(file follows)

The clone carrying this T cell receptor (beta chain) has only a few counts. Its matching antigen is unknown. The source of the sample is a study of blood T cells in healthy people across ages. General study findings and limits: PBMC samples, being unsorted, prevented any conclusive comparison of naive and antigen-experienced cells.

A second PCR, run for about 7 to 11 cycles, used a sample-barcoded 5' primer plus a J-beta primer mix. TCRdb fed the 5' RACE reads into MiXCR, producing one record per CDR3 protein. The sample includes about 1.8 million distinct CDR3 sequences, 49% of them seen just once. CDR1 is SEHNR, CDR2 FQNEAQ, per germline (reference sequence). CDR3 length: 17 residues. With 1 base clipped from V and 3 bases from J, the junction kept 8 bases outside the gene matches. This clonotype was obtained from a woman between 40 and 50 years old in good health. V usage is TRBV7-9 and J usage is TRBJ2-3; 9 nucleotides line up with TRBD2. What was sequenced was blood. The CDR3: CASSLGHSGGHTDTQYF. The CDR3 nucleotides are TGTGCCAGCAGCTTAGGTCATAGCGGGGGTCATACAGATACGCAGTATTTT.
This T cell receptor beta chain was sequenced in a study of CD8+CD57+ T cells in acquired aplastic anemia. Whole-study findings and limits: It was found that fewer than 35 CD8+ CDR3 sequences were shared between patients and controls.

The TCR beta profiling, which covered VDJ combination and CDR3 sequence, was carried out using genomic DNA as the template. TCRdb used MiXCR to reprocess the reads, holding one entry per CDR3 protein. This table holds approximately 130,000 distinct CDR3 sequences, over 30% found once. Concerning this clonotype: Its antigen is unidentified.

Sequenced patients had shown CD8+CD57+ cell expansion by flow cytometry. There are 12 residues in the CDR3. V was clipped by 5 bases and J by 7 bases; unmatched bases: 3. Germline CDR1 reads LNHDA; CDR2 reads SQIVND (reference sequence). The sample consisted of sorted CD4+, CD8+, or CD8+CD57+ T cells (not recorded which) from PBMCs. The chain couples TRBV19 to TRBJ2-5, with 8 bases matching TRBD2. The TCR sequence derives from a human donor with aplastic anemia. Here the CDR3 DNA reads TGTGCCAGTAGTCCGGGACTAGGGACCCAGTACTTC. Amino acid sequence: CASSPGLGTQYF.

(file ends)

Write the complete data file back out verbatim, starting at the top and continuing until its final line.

The clone carrying this T cell receptor (beta chain) has only a few counts. Its matching antigen is unknown. The source of the sample is a study of blood T cells in healthy people across ages. General study findings and limits: PBMC samples, being unsorted, prevented any conclusive comparison of naive and antigen-experienced cells.

A second PCR, run for about 7 to 11 cycles, used a sample-barcoded 5' primer plus a J-beta primer mix. TCRdb fed the 5' RACE reads into MiXCR, producing one record per CDR3 protein. The sample includes about 1.8 million distinct CDR3 sequences, 49% of them seen just once. CDR1 is SEHNR, CDR2 FQNEAQ, per germline (reference sequence). CDR3 length: 17 residues. With 1 base clipped from V and 3 bases from J, the junction kept 8 bases outside the gene matches. This clonotype was obtained from a woman between 40 and 50 years old in good health. V usage is TRBV7-9 and J usage is TRBJ2-3; 9 nucleotides line up with TRBD2. What was sequenced was blood. The CDR3: CASSLGHSGGHTDTQYF. The CDR3 nucleotides are TGTGCCAGCAGCTTAGGTCATAGCGGGGGTCATACAGATACGCAGTATTTT.
This T cell receptor beta chain was sequenced in a study of CD8+CD57+ T cells in acquired aplastic anemia. Whole-study findings and limits: It was found that fewer than 35 CD8+ CDR3 sequences were shared between patients and controls.

The TCR beta profiling, which covered VDJ combination and CDR3 sequence, was carried out using genomic DNA as the template. TCRdb used MiXCR to reprocess the reads, holding one entry per CDR3 protein. This table holds approximately 130,000 distinct CDR3 sequences, over 30% found once. Concerning this clonotype: Its antigen is unidentified.

Sequenced patients had shown CD8+CD57+ cell expansion by flow cytometry. There are 12 residues in the CDR3. V was clipped by 5 bases and J by 7 bases; unmatched bases: 3. Germline CDR1 reads LNHDA; CDR2 reads SQIVND (reference sequence). The sample consisted of sorted CD4+, CD8+, or CD8+CD57+ T cells (not recorded which) from PBMCs. The chain couples TRBV19 to TRBJ2-5, with 8 bases matching TRBD2. The TCR sequence derives from a human donor with aplastic anemia. Here the CDR3 DNA reads TGTGCCAGTAGTCCGGGACTAGGGACCCAGTACTTC. Amino acid sequence: CASSPGLGTQYF.